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Long-term migrants to be able to apply for permanent residence permit under new integration programme

Interested migrants can voluntarily apply to join the programme which will also include Maltese and English language classes and basic 'societal and cultural orientation'

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Yannick Pace
15 December 2017, 3:05pm
A new integration programme launched today will allow long-term migrants to apply for permanent residence in Malta
A new integration programme launched today will allow long-term migrants to apply for permanent residence in Malta
Migrants who have lived in Malta for more than five years will be able to apply to enter an integration programme leading to a permanent residence permit, under a migrant integration plan launched this afternoon.

Addressing a press briefing on the new policy, equality minister Helena Dalli said an Integration Unit would be set up within the Directorate for Human Rights that would oversee the programme. 

The minister said that the country's positive economic performance was in part due to the presence of migrant workers, but stressed that while many workers had integrated into Malta's economy, the same could not be said for their integration with Maltese society. 
She said the new policy would seek to structure integration efforts, something which to date, has only occurred in a haphazard manner.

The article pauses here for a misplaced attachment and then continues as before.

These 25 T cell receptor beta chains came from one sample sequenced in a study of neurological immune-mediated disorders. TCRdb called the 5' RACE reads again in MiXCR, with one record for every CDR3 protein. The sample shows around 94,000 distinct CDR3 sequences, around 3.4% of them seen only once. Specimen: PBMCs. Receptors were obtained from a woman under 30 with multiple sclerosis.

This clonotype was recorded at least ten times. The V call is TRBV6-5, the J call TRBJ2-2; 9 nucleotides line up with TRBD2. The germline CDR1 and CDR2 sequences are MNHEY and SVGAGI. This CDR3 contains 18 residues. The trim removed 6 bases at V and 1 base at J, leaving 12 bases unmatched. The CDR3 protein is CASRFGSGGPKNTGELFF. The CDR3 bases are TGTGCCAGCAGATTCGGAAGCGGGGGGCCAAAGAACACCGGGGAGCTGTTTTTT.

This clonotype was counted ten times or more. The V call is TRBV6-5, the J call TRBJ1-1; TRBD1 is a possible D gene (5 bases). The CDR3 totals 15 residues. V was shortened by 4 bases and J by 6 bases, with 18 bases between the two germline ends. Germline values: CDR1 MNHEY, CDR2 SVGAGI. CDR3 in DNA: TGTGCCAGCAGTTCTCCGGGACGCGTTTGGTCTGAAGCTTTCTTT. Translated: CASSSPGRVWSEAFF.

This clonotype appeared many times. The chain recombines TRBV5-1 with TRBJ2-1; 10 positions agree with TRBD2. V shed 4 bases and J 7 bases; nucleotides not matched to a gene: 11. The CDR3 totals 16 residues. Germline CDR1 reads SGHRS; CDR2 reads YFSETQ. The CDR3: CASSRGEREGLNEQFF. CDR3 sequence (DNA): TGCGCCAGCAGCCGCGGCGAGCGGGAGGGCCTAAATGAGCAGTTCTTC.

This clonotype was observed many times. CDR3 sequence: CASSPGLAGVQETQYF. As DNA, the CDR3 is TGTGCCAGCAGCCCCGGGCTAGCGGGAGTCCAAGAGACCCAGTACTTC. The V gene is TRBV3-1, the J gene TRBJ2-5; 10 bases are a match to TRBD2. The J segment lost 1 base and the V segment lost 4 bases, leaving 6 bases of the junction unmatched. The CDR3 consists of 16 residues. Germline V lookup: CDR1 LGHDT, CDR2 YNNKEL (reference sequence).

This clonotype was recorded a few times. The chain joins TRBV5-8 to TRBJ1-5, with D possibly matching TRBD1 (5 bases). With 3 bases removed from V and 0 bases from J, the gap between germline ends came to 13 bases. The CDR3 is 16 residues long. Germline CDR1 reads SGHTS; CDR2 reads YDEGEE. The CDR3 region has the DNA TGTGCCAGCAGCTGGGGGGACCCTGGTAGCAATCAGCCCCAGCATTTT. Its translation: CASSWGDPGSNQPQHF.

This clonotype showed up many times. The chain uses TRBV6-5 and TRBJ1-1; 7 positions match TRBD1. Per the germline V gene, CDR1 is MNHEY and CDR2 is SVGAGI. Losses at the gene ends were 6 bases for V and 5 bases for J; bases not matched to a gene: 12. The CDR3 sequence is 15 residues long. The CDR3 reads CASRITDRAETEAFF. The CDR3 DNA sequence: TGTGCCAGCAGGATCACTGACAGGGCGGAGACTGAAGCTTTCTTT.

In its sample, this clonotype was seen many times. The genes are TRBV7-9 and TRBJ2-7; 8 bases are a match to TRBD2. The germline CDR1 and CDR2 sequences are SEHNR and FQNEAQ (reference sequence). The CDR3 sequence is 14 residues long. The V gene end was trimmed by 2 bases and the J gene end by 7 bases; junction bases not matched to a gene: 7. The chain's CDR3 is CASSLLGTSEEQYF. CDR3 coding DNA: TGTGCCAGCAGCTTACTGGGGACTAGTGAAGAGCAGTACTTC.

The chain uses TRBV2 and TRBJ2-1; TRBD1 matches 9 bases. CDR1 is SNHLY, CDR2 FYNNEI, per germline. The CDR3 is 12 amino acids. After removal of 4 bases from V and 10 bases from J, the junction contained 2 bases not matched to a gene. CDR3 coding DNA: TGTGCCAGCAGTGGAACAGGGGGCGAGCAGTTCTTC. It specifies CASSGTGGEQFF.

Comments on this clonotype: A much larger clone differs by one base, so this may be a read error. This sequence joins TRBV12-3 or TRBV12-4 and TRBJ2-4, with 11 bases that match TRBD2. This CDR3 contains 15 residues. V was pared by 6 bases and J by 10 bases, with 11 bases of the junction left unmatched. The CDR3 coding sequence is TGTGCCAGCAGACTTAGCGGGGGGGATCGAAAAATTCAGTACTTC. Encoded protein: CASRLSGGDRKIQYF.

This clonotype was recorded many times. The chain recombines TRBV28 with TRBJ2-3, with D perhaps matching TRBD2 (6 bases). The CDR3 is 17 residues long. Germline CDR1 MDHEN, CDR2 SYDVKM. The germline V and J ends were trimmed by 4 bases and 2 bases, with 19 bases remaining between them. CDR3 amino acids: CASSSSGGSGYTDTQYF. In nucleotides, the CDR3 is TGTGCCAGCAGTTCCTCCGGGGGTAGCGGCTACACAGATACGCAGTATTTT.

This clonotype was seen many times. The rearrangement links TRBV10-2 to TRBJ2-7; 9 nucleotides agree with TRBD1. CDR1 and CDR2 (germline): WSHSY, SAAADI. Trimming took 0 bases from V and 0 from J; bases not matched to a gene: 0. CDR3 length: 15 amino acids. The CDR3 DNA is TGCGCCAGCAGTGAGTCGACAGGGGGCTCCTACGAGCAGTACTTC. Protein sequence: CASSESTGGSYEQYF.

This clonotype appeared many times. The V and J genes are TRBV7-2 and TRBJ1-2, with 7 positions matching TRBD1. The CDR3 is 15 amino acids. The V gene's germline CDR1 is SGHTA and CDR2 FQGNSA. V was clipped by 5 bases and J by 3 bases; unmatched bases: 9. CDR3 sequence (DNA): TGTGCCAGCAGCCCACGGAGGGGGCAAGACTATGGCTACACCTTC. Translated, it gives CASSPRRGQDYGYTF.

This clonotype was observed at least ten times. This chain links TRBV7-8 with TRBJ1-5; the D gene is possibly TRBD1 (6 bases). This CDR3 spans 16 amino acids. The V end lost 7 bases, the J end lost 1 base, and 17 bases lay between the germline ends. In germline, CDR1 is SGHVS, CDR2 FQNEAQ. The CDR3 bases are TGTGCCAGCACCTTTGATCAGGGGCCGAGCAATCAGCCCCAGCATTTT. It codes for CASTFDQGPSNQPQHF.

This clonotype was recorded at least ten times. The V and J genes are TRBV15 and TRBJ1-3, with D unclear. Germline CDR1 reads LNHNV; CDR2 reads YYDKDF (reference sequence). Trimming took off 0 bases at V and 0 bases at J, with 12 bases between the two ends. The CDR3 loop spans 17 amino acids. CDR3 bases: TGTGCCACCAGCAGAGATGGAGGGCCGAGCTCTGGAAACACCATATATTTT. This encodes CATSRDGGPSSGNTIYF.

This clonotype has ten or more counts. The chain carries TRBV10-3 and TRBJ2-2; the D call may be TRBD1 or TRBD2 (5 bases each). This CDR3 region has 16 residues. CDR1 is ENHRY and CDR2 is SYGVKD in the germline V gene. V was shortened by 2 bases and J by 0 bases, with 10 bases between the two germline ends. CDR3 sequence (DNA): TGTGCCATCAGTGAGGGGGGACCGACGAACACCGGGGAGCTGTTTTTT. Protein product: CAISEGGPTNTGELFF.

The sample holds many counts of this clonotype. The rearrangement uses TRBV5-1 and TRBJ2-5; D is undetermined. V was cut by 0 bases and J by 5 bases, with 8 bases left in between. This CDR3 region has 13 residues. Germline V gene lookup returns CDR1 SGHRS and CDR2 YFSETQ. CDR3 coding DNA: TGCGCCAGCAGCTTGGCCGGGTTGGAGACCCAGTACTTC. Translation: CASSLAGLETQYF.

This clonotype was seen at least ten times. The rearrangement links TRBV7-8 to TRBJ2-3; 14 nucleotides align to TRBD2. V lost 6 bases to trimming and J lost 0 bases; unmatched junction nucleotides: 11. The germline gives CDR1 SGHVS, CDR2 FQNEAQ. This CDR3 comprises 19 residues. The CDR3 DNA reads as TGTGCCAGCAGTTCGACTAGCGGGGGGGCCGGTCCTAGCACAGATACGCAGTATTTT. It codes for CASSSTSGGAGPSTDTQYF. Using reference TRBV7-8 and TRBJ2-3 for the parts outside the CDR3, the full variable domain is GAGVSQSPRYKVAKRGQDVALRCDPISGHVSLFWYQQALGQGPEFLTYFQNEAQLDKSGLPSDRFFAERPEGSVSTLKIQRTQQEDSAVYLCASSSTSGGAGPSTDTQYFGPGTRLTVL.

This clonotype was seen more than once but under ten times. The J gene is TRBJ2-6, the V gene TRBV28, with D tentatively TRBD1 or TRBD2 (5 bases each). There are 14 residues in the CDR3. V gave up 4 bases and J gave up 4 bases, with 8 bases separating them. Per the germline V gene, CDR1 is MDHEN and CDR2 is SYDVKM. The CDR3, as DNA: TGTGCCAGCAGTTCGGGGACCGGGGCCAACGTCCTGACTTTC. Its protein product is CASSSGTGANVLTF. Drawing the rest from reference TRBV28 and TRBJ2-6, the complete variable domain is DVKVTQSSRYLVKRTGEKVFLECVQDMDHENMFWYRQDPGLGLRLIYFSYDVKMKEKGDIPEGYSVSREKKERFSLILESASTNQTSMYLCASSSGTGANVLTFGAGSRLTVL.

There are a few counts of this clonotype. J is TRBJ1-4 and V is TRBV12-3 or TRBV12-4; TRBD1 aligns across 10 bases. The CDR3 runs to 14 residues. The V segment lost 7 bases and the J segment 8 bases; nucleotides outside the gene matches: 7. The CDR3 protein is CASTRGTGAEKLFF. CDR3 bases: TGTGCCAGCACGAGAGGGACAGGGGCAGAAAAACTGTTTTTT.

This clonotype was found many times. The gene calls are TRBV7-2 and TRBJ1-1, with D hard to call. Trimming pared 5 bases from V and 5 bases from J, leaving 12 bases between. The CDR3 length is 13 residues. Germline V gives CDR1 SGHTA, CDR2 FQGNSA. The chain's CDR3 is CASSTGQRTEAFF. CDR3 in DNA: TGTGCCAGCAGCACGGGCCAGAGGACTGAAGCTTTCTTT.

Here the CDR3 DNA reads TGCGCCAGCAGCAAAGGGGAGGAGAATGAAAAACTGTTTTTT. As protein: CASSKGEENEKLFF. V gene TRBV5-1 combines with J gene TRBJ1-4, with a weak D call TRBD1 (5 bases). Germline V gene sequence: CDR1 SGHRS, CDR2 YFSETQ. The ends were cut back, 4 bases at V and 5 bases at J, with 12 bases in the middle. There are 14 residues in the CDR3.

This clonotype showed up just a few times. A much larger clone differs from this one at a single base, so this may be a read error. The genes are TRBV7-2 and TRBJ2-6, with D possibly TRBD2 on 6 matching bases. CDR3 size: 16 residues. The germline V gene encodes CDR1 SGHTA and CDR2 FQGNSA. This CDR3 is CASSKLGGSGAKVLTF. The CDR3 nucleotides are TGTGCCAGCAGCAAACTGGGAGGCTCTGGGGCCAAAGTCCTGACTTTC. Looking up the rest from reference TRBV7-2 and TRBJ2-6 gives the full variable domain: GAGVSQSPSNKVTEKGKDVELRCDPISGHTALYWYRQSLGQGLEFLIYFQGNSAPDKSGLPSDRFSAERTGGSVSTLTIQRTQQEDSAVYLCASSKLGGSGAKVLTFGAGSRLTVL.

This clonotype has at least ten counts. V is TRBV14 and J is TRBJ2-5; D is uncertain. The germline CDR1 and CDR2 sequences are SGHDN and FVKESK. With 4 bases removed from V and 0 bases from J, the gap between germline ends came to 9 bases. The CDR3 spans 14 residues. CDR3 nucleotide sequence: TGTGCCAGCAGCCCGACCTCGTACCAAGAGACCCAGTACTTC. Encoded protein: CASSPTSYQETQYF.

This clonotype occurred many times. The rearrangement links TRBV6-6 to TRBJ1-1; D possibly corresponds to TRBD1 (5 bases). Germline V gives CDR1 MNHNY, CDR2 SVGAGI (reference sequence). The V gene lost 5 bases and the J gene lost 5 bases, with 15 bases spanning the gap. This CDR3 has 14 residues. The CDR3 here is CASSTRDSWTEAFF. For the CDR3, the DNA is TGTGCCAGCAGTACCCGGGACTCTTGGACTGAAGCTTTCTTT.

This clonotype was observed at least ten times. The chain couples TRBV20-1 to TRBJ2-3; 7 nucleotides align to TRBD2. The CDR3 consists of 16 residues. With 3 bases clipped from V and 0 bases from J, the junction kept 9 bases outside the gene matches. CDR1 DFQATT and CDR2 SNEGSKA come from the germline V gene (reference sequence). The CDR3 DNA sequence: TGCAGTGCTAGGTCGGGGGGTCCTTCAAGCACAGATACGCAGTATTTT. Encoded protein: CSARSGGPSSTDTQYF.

"Integration is what turns migration into an opportunity," she said, adding that this why the country needed a clear and effective integration policy.

"Integration is what turns migration into an opportunity," equality minister Helena Dalli said at the launch of the programme
She said the strategy would give migrants the opportunity to learn English and Maltese, as well as a better understanding of Malta's laws and culture.

Dalli added that ignorance of the law and country's norms would no longer be an excuse for unacceptable behavior.

Silvan Agius, director of the Human Rights Directorate explained that the programme would be looking at various services for migrants from within the EU and third country nationals, as well as those having refugee or humanitarian status. Moreover, he said that those with a rejected status could also apply for the programme.

He stressed that the courses would be mainstream and would not be specific to any one demographic of people. Rather, he said, government would ensure that all people had proper access to the programme.

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Yannick joined MaltaToday as a journalist in 2016. His main areas of interest are politics...